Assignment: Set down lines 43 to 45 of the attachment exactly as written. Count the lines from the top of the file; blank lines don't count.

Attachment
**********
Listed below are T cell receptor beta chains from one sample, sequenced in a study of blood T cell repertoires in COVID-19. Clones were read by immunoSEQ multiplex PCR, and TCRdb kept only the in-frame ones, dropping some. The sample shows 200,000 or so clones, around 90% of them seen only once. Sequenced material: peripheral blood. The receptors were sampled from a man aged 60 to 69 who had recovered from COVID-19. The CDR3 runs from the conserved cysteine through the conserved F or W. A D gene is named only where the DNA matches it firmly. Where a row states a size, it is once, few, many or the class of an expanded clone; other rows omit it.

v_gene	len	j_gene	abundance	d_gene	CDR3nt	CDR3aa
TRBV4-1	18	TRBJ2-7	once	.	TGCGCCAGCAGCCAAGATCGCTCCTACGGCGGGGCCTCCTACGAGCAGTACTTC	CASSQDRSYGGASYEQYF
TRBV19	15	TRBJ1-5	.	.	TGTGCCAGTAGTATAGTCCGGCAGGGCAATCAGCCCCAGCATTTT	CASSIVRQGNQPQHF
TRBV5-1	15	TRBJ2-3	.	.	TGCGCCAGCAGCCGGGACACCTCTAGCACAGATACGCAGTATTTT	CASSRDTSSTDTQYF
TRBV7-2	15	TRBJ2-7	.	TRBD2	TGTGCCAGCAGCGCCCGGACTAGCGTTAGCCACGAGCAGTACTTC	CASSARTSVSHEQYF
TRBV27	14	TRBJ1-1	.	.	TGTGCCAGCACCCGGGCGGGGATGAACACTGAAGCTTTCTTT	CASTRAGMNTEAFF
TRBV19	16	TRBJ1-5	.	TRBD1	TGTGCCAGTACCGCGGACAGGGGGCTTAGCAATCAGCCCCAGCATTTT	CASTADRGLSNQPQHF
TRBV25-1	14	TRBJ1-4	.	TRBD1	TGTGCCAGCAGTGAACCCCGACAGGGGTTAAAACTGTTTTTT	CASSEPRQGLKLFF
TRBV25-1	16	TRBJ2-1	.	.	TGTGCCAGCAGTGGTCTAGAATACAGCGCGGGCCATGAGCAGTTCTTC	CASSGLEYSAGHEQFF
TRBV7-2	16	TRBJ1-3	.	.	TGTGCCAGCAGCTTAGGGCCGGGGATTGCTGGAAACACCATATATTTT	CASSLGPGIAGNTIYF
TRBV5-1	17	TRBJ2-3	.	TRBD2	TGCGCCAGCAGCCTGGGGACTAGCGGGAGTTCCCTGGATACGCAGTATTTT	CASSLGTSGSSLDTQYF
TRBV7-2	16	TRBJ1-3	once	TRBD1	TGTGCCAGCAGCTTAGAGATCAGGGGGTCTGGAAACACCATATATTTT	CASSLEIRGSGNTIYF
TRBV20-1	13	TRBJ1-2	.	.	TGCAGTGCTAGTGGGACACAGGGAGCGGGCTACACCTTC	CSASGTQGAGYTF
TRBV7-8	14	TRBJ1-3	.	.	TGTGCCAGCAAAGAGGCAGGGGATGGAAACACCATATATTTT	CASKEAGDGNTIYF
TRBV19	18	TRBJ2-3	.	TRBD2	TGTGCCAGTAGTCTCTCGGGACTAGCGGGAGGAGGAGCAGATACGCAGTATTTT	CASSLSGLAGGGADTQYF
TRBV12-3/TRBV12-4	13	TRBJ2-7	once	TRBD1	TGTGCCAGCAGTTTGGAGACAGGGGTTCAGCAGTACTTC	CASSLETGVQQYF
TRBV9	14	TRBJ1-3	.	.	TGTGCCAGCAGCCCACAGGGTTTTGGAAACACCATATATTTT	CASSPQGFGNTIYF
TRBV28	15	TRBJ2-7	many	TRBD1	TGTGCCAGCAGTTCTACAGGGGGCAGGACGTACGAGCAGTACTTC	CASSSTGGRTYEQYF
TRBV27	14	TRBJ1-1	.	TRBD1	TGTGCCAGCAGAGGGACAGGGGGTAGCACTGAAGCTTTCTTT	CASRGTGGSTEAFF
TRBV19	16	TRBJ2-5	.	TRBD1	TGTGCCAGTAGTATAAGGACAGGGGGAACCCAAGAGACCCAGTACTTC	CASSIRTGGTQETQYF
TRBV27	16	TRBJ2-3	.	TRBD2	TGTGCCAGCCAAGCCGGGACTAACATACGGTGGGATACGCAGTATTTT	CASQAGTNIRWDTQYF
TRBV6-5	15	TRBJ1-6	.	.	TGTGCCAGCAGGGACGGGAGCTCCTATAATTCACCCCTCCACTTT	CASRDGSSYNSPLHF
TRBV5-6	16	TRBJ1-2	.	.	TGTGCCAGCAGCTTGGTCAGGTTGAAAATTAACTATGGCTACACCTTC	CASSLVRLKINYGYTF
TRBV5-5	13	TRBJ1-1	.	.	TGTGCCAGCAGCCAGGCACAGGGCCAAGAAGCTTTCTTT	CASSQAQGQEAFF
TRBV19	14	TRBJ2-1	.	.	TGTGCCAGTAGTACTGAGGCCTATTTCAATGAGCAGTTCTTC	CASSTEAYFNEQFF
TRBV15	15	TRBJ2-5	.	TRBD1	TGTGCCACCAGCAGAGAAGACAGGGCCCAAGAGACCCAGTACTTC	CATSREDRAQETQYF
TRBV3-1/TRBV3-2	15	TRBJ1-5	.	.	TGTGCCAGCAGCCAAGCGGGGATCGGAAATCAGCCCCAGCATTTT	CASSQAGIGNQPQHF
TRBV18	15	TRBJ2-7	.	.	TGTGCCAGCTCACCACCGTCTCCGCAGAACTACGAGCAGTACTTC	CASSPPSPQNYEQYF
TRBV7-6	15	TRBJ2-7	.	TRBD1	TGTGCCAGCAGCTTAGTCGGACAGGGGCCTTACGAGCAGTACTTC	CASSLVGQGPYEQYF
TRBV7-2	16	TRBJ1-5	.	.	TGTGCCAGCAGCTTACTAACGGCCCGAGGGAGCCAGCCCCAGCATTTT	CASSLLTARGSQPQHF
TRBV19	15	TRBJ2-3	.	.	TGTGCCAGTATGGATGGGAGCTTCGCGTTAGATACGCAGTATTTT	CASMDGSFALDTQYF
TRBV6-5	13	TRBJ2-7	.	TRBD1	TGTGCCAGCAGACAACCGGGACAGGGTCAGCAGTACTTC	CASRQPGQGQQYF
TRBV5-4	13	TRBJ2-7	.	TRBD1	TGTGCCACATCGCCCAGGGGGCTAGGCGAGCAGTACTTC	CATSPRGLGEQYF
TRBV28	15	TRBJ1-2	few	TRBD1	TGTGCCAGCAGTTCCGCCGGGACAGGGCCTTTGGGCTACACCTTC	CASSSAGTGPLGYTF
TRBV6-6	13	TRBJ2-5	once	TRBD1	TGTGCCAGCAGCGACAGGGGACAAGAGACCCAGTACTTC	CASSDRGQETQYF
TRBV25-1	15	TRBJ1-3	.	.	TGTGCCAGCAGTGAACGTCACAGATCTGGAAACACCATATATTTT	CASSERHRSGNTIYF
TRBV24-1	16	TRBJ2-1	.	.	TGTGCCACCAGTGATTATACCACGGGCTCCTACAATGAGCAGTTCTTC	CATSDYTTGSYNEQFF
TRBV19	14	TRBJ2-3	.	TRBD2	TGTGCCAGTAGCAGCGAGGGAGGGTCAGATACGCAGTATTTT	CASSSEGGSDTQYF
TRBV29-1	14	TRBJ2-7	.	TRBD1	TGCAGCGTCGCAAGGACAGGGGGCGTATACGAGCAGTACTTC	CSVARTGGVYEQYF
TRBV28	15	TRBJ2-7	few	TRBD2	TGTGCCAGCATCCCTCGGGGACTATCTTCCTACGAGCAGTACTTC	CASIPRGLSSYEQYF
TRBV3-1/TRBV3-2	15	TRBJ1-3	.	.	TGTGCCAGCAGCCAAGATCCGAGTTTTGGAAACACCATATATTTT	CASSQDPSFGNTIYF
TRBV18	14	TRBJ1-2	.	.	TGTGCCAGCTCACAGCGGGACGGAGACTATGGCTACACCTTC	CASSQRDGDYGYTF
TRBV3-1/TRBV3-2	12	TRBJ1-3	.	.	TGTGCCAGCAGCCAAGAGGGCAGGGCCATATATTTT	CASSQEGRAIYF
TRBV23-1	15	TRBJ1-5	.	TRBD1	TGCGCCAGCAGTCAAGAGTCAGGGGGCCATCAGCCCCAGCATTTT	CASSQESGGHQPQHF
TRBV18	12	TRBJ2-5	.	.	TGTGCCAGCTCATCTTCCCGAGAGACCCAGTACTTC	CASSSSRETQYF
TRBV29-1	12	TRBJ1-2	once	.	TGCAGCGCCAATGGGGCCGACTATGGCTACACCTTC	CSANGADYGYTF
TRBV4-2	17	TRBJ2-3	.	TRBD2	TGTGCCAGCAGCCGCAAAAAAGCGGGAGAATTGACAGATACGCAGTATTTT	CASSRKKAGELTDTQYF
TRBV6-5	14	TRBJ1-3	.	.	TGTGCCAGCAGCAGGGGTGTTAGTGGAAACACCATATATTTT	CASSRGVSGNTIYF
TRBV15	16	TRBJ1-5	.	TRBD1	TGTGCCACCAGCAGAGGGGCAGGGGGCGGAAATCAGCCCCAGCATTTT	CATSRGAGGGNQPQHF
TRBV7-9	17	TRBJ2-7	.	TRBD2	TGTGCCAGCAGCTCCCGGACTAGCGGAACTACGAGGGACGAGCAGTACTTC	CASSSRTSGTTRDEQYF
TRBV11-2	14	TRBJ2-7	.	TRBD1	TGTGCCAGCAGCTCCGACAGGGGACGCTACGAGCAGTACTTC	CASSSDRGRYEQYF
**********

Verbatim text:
TRBV18	14	TRBJ1-2	.	.	TGTGCCAGCTCACAGCGGGACGGAGACTATGGCTACACCTTC	CASSQRDGDYGYTF
TRBV3-1/TRBV3-2	12	TRBJ1-3	.	.	TGTGCCAGCAGCCAAGAGGGCAGGGCCATATATTTT	CASSQEGRAIYF
TRBV23-1	15	TRBJ1-5	.	TRBD1	TGCGCCAGCAGTCAAGAGTCAGGGGGCCATCAGCCCCAGCATTTT	CASSQESGGHQPQHF